The entire process described above is being documented by professional photography and video, as the removal of the remains involves the “disturbance” of a context that has been intact for more than 11,700 years.
The first tasks that have been carried out are those related to the safeguarding and protection of the find, ensuring the closure of the cavity.
The Government of Navarre, through the Department of Culture and Sport, together with the International Institute of Prehistoric Research of Cantabria, has formed a multidisciplinary team of specialists. In total, 26 people including speleologists, archaeologists, anthropologists, geologists, restorers and specialists in graphic recording, from different research centres in the European Union, who will be in charge of its investigation and study throughout this year.
The work that is now commencing takes over from the work initiated by the Sakon group and represents the completion of the fieldwork.
Specifically, the exploration, topography, archaeological reconnaissance and geological characterisation of all the new galleries that are being discovered and where no other archaeological remains have been found so far will continue.
One of the fundamental tasks in the cavity is the attempt to locate its primitive access since, for the moment, it is not believed that the individual was introduced through the current entrance, so the karst system must have had another or other points of access that today remains hidden.
In addition, a geomorphological study of the karst and its characteristics will be carried out. A photogrammetric survey of the skeleton will also be conducted, that is, a study of its shape, dimensions and position, using measurements made from one or more photographs; as well as its georeferencing, its precise location using coordinates and specific data.
An in situ taphonomic study of the remains will also be carried out to analyse the fossilisation process. All these procedures are key to understanding the process of cadaveric decomposition in relation to funerary practice and the rituals used.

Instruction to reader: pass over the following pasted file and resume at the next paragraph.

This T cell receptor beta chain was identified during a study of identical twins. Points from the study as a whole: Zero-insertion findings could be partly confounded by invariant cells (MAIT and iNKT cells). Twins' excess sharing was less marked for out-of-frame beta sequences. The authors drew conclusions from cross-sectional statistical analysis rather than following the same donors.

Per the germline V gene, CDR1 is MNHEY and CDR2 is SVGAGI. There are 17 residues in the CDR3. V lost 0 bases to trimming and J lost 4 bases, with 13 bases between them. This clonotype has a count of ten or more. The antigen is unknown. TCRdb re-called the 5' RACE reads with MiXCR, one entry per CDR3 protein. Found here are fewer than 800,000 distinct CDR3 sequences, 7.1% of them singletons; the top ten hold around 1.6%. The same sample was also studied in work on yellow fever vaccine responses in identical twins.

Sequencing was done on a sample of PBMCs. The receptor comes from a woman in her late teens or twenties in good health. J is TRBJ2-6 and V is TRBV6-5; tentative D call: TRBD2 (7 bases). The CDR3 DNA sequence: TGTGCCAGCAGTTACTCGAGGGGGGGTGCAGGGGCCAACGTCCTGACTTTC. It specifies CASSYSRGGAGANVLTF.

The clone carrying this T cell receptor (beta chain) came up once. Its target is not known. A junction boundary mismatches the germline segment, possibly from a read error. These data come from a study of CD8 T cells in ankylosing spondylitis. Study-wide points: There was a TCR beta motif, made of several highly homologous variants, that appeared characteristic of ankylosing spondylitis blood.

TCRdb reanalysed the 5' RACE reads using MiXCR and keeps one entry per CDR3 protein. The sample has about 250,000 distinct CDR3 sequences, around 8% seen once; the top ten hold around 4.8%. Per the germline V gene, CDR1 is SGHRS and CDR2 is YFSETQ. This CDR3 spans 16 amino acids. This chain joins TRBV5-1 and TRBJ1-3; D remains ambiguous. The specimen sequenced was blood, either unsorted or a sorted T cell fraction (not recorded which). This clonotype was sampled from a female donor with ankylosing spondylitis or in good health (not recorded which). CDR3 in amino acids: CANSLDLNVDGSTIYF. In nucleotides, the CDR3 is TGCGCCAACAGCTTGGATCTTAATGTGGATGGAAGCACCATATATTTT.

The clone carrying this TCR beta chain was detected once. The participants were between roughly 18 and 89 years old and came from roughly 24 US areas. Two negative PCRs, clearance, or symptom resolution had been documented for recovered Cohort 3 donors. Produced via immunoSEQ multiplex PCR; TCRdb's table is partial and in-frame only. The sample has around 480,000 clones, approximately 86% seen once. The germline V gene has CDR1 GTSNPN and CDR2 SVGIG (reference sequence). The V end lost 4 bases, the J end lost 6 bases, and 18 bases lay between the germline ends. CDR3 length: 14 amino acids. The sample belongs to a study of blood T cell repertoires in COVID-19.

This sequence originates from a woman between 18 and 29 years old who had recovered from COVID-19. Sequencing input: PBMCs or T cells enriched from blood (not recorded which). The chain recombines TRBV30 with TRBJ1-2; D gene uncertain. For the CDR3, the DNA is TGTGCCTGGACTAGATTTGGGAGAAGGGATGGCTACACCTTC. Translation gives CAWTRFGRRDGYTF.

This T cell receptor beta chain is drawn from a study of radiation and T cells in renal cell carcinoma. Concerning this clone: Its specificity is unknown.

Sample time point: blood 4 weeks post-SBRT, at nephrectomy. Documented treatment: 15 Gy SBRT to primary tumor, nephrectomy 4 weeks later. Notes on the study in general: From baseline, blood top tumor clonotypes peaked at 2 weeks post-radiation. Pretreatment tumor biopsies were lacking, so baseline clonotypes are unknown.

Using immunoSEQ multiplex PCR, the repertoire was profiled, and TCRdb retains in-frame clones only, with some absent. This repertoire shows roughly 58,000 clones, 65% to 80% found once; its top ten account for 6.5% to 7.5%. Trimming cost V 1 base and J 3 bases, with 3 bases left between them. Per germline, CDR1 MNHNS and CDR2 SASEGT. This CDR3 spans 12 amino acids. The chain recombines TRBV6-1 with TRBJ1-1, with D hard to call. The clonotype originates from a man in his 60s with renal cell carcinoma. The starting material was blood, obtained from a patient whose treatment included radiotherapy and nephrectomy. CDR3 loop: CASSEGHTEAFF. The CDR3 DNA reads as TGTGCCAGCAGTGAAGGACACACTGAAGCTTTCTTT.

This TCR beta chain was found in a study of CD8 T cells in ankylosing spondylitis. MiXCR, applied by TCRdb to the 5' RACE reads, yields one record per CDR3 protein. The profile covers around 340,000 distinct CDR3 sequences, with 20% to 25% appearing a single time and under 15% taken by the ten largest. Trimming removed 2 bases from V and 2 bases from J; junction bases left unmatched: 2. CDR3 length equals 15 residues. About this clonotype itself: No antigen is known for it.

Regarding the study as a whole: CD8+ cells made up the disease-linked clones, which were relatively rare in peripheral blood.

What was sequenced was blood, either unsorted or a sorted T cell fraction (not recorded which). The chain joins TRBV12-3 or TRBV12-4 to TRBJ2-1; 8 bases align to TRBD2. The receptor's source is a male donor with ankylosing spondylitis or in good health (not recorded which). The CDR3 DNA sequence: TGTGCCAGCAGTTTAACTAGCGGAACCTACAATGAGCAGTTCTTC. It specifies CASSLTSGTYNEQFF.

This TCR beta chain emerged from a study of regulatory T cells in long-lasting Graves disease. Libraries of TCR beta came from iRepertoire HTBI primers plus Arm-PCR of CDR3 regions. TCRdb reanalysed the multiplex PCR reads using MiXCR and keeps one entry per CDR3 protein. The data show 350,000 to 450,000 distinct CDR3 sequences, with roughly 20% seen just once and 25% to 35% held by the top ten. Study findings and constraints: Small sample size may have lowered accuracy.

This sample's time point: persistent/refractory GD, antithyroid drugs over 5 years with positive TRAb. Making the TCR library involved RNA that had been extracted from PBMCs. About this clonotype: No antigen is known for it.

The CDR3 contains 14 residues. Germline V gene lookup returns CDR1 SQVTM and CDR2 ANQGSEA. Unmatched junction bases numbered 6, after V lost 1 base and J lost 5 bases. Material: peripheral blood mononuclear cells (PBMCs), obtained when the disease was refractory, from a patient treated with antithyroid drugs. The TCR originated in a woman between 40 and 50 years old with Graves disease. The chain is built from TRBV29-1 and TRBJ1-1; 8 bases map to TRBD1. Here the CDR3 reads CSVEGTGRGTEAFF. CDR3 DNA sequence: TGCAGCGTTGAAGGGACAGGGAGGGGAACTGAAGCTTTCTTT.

Once all the work described above has been completed and the body has been extracted, the laboratory work will begin, which basically consists of the cleaning and restoration/consolidation of all the skeletal remains; the osteological analysis of the individual to determine aspects such as age and cause of death, height and build, indicators of activity and diseases he may have suffered during his lifetime; dental microwear analysis, which will allow the reconstruction of the type of diet in the last stage of his life; biomolecular analysis, ranging from C14 dating to stable isotope analysis for the study of diets and analysis of strontium in dental enamel; palaeogenomic analysis to try to reconstruct his genome; and archaeobotanical and geochemical analysis of the burial site.
After the recovery of the remains, whose extraction was completed this morning, they will be transferred to the International Institute of Prehistoric Research in Cantabria, where the necessary analyses will be carried out. After this, the ‘Loizu man’ will return to Navarra to be permanently exhibited to the public under the custody of the Government of Navarra.